How to Draw Up Your Own DIY Will
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How to Draw Up Your Own DIY Will

What should happen to your belongings in the event of your death? Have you stopped to think about the answer to this question? How do you want your wealth be distributed? Is it important to you that certain people are provided for, or would you like to leave such decisions to the luck of your descendants and relatives?

Most people would be horrified to think that the property which they so lovingly built throughout their lives would fall into wrong hands or be taken over by the State leaving the rightful owners high and dry. Nonetheless, few people take the trouble to make a will.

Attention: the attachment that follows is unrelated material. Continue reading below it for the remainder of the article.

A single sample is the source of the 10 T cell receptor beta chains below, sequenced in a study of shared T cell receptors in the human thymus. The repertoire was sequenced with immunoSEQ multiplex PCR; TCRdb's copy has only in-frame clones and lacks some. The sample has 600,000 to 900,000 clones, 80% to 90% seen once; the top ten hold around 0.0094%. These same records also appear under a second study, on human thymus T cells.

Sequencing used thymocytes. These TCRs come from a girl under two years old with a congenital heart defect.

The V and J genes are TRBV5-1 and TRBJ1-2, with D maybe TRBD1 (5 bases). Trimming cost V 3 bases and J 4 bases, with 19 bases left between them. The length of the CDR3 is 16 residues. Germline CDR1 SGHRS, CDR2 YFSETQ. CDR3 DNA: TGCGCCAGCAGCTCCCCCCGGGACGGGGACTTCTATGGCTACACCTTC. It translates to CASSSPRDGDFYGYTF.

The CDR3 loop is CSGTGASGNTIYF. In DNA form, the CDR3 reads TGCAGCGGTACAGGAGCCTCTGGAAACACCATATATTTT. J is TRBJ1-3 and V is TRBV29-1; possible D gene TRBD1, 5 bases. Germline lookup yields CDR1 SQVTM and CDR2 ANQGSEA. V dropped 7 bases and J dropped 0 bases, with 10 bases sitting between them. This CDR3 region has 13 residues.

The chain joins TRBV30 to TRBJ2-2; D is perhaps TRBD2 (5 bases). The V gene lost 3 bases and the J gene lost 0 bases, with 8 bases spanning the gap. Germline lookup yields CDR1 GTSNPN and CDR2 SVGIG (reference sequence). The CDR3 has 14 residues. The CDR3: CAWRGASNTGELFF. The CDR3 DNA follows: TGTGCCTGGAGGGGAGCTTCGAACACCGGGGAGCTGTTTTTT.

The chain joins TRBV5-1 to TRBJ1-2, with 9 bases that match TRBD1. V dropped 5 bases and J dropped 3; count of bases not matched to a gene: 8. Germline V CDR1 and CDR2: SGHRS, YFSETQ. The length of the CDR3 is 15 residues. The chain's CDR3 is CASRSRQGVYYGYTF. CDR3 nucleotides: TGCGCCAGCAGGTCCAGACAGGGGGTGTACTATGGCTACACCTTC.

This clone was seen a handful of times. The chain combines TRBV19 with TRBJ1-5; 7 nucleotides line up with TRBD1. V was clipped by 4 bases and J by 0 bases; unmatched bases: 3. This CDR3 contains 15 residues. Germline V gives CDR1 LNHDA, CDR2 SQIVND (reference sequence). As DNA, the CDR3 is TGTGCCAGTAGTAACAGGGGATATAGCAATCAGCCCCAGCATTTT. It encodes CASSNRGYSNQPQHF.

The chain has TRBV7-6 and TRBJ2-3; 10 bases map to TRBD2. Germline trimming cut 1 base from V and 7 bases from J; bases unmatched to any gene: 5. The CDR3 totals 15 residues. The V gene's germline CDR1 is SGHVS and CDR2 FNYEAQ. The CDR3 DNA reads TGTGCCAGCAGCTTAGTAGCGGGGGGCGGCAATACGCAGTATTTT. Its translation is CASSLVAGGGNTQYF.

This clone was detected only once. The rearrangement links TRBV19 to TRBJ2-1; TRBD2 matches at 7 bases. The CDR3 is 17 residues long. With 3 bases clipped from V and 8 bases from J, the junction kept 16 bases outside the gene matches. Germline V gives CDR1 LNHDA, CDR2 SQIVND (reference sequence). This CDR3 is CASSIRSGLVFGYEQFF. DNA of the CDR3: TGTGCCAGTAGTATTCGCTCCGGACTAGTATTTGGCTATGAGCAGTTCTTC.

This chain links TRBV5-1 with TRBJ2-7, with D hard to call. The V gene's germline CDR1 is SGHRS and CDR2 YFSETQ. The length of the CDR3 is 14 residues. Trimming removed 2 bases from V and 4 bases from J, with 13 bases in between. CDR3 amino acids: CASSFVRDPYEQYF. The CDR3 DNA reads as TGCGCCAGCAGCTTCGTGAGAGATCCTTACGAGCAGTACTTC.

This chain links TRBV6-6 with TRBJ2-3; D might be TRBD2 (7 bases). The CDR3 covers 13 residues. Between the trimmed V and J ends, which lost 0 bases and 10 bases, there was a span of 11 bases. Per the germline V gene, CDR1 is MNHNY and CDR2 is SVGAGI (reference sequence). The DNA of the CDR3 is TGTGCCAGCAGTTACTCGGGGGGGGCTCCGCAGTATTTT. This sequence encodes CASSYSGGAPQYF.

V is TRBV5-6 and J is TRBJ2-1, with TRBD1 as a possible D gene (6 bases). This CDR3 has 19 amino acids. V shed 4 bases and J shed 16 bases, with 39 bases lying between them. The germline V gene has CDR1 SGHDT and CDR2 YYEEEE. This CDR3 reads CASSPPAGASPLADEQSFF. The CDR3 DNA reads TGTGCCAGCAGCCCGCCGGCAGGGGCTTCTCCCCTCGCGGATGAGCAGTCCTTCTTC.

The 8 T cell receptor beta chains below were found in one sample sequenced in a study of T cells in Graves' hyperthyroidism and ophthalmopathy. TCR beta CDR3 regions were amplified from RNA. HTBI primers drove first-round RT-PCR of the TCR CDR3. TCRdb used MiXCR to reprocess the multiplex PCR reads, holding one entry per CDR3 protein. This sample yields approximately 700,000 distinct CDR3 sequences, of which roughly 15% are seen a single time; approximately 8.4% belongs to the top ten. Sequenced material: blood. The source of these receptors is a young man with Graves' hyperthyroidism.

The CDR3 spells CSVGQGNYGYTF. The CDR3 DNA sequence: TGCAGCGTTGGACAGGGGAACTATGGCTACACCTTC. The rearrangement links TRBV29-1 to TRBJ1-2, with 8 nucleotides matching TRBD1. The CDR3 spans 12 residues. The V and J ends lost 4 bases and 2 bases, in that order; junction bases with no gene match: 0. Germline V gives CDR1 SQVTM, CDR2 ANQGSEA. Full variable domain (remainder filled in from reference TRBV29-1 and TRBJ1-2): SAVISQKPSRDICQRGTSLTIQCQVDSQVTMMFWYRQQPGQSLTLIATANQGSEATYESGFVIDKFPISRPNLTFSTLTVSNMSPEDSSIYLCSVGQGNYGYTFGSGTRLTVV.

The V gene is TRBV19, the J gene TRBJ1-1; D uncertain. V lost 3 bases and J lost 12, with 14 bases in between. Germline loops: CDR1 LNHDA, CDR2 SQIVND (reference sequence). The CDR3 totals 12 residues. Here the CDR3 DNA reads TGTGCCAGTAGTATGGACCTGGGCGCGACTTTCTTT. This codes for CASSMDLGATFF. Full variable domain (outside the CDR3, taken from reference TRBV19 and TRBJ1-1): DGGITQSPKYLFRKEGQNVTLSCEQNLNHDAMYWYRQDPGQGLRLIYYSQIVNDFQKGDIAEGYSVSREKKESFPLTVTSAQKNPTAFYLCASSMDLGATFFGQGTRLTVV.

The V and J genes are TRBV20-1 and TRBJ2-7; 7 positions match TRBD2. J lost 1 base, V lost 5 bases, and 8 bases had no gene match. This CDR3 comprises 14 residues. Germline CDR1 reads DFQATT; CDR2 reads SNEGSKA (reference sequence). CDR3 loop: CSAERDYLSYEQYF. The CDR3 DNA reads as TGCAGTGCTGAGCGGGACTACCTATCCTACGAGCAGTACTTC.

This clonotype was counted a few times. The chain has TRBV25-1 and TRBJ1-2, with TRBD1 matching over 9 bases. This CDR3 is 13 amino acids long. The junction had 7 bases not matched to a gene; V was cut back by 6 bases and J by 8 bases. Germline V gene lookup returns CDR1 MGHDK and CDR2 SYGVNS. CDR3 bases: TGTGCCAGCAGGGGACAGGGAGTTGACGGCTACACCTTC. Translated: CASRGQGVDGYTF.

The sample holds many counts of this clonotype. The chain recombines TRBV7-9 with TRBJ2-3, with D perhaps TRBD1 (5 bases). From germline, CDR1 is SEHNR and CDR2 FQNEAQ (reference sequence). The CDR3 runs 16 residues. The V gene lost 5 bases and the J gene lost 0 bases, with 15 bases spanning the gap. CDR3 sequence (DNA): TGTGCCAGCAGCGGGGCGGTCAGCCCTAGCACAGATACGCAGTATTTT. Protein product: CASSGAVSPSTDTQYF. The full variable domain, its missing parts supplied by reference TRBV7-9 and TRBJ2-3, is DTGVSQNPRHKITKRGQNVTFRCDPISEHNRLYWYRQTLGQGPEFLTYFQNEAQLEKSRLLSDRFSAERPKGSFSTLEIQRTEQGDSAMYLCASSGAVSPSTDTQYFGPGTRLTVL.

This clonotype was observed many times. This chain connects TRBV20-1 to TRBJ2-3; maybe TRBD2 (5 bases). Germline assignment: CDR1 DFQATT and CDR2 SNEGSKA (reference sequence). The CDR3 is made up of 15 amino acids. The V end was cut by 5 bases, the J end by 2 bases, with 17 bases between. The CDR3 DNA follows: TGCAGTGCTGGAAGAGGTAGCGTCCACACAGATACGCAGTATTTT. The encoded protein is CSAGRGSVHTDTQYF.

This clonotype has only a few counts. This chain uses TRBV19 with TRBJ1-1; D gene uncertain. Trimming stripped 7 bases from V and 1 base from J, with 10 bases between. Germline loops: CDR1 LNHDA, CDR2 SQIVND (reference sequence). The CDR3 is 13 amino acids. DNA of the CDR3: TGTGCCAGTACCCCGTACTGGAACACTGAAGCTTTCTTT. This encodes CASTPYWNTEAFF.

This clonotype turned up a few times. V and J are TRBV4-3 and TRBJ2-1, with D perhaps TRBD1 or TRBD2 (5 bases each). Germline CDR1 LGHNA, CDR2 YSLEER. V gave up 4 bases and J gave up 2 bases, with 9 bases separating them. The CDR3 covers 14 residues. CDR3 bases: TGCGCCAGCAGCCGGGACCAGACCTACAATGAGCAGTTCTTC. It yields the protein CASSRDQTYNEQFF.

Why people put off drawing up a will?

There are many reasons that deter people from making their last will. Some of the most commonly found reasons are:

  1. Courting trouble - many feel that if they think or consider writing a will, they would actually invite their death or acute misfortune into their lives.
  2. Good understanding among children – yet others feel that their children are civilized enough to share the property and liabilities among themselves so a will is not important.
  3. Property is not valuable enough – some people feel that unless you have property worth millions, a will and testament is not required.
  4. There is enough time for drawing a will – many people feel that they are too young to think about death and its repercussions. They feel that only people who are on their death beds should consider leaving behind a will.